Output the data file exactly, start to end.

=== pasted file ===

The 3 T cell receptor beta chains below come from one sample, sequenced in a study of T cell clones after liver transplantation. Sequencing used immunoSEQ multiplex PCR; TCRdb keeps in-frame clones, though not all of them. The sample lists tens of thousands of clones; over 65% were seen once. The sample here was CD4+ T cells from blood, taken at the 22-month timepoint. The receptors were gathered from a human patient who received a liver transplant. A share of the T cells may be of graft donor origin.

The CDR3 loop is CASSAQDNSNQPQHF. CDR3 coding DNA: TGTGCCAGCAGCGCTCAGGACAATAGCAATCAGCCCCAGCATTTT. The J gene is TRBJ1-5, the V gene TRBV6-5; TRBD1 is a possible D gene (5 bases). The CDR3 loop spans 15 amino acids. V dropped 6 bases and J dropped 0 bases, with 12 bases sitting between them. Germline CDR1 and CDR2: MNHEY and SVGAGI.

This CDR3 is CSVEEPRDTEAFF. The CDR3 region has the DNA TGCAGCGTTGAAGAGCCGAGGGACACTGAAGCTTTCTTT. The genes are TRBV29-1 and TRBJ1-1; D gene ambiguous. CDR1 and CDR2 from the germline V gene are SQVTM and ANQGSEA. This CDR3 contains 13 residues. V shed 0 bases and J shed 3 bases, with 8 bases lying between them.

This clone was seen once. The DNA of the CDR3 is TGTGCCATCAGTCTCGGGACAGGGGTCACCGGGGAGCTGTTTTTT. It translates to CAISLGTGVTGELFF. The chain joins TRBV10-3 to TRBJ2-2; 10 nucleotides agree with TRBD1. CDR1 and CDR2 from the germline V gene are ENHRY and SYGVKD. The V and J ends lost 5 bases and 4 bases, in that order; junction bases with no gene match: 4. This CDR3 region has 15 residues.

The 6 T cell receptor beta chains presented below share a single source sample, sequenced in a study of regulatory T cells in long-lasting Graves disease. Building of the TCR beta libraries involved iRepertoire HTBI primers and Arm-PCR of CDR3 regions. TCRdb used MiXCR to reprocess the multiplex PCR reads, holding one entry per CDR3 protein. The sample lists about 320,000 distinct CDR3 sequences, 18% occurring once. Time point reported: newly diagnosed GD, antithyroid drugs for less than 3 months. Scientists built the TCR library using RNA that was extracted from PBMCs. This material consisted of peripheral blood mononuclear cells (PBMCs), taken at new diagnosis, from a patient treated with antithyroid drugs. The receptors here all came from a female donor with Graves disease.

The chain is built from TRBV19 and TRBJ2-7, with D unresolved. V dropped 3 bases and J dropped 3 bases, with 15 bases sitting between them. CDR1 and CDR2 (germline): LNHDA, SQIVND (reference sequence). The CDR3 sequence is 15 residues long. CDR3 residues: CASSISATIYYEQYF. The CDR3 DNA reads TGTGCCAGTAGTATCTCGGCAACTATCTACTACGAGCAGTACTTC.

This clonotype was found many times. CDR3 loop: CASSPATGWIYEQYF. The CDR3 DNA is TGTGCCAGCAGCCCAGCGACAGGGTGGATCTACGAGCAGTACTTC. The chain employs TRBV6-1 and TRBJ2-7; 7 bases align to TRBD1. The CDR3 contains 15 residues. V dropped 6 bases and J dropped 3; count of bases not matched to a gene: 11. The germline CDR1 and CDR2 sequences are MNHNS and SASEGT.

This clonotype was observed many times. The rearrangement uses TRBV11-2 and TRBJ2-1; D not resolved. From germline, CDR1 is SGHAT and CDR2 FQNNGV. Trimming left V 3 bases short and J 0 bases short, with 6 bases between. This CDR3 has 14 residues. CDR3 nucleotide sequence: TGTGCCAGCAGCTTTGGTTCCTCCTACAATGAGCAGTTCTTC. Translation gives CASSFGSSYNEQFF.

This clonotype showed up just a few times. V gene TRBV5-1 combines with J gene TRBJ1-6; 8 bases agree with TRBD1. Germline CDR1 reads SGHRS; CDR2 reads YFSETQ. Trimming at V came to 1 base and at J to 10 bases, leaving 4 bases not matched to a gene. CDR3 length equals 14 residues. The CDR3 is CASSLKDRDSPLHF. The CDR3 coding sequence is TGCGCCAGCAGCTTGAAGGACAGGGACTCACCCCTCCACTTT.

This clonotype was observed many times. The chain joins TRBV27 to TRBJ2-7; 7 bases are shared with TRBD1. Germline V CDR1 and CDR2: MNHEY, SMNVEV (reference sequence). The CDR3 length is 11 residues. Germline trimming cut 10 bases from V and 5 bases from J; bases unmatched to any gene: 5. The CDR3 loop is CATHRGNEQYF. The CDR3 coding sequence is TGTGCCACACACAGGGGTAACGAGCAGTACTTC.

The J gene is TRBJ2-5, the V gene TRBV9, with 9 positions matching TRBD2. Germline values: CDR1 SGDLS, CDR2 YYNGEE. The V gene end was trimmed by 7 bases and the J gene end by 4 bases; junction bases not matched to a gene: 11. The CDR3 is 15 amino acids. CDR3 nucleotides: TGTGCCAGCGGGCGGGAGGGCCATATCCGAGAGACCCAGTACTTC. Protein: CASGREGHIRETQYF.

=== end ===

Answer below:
The 3 T cell receptor beta chains below come from one sample, sequenced in a study of T cell clones after liver transplantation. Sequencing used immunoSEQ multiplex PCR; TCRdb keeps in-frame clones, though not all of them. The sample lists tens of thousands of clones; over 65% were seen once. The sample here was CD4+ T cells from blood, taken at the 22-month timepoint. The receptors were gathered from a human patient who received a liver transplant. A share of the T cells may be of graft donor origin.

The CDR3 loop is CASSAQDNSNQPQHF. CDR3 coding DNA: TGTGCCAGCAGCGCTCAGGACAATAGCAATCAGCCCCAGCATTTT. The J gene is TRBJ1-5, the V gene TRBV6-5; TRBD1 is a possible D gene (5 bases). The CDR3 loop spans 15 amino acids. V dropped 6 bases and J dropped 0 bases, with 12 bases sitting between them. Germline CDR1 and CDR2: MNHEY and SVGAGI.

This CDR3 is CSVEEPRDTEAFF. The CDR3 region has the DNA TGCAGCGTTGAAGAGCCGAGGGACACTGAAGCTTTCTTT. The genes are TRBV29-1 and TRBJ1-1; D gene ambiguous. CDR1 and CDR2 from the germline V gene are SQVTM and ANQGSEA. This CDR3 contains 13 residues. V shed 0 bases and J shed 3 bases, with 8 bases lying between them.

This clone was seen once. The DNA of the CDR3 is TGTGCCATCAGTCTCGGGACAGGGGTCACCGGGGAGCTGTTTTTT. It translates to CAISLGTGVTGELFF. The chain joins TRBV10-3 to TRBJ2-2; 10 nucleotides agree with TRBD1. CDR1 and CDR2 from the germline V gene are ENHRY and SYGVKD. The V and J ends lost 5 bases and 4 bases, in that order; junction bases with no gene match: 4. This CDR3 region has 15 residues.

The 6 T cell receptor beta chains presented below share a single source sample, sequenced in a study of regulatory T cells in long-lasting Graves disease. Building of the TCR beta libraries involved iRepertoire HTBI primers and Arm-PCR of CDR3 regions. TCRdb used MiXCR to reprocess the multiplex PCR reads, holding one entry per CDR3 protein. The sample lists about 320,000 distinct CDR3 sequences, 18% occurring once. Time point reported: newly diagnosed GD, antithyroid drugs for less than 3 months. Scientists built the TCR library using RNA that was extracted from PBMCs. This material consisted of peripheral blood mononuclear cells (PBMCs), taken at new diagnosis, from a patient treated with antithyroid drugs. The receptors here all came from a female donor with Graves disease.

The chain is built from TRBV19 and TRBJ2-7, with D unresolved. V dropped 3 bases and J dropped 3 bases, with 15 bases sitting between them. CDR1 and CDR2 (germline): LNHDA, SQIVND (reference sequence). The CDR3 sequence is 15 residues long. CDR3 residues: CASSISATIYYEQYF. The CDR3 DNA reads TGTGCCAGTAGTATCTCGGCAACTATCTACTACGAGCAGTACTTC.

This clonotype was found many times. CDR3 loop: CASSPATGWIYEQYF. The CDR3 DNA is TGTGCCAGCAGCCCAGCGACAGGGTGGATCTACGAGCAGTACTTC. The chain employs TRBV6-1 and TRBJ2-7; 7 bases align to TRBD1. The CDR3 contains 15 residues. V dropped 6 bases and J dropped 3; count of bases not matched to a gene: 11. The germline CDR1 and CDR2 sequences are MNHNS and SASEGT.

This clonotype was observed many times. The rearrangement uses TRBV11-2 and TRBJ2-1; D not resolved. From germline, CDR1 is SGHAT and CDR2 FQNNGV. Trimming left V 3 bases short and J 0 bases short, with 6 bases between. This CDR3 has 14 residues. CDR3 nucleotide sequence: TGTGCCAGCAGCTTTGGTTCCTCCTACAATGAGCAGTTCTTC. Translation gives CASSFGSSYNEQFF.

This clonotype showed up just a few times. V gene TRBV5-1 combines with J gene TRBJ1-6; 8 bases agree with TRBD1. Germline CDR1 reads SGHRS; CDR2 reads YFSETQ. Trimming at V came to 1 base and at J to 10 bases, leaving 4 bases not matched to a gene. CDR3 length equals 14 residues. The CDR3 is CASSLKDRDSPLHF. The CDR3 coding sequence is TGCGCCAGCAGCTTGAAGGACAGGGACTCACCCCTCCACTTT.

This clonotype was observed many times. The chain joins TRBV27 to TRBJ2-7; 7 bases are shared with TRBD1. Germline V CDR1 and CDR2: MNHEY, SMNVEV (reference sequence). The CDR3 length is 11 residues. Germline trimming cut 10 bases from V and 5 bases from J; bases unmatched to any gene: 5. The CDR3 loop is CATHRGNEQYF. The CDR3 coding sequence is TGTGCCACACACAGGGGTAACGAGCAGTACTTC.

The J gene is TRBJ2-5, the V gene TRBV9, with 9 positions matching TRBD2. Germline values: CDR1 SGDLS, CDR2 YYNGEE. The V gene end was trimmed by 7 bases and the J gene end by 4 bases; junction bases not matched to a gene: 11. The CDR3 is 15 amino acids. CDR3 nucleotides: TGTGCCAGCGGGCGGGAGGGCCATATCCGAGAGACCCAGTACTTC. Protein: CASGREGHIRETQYF.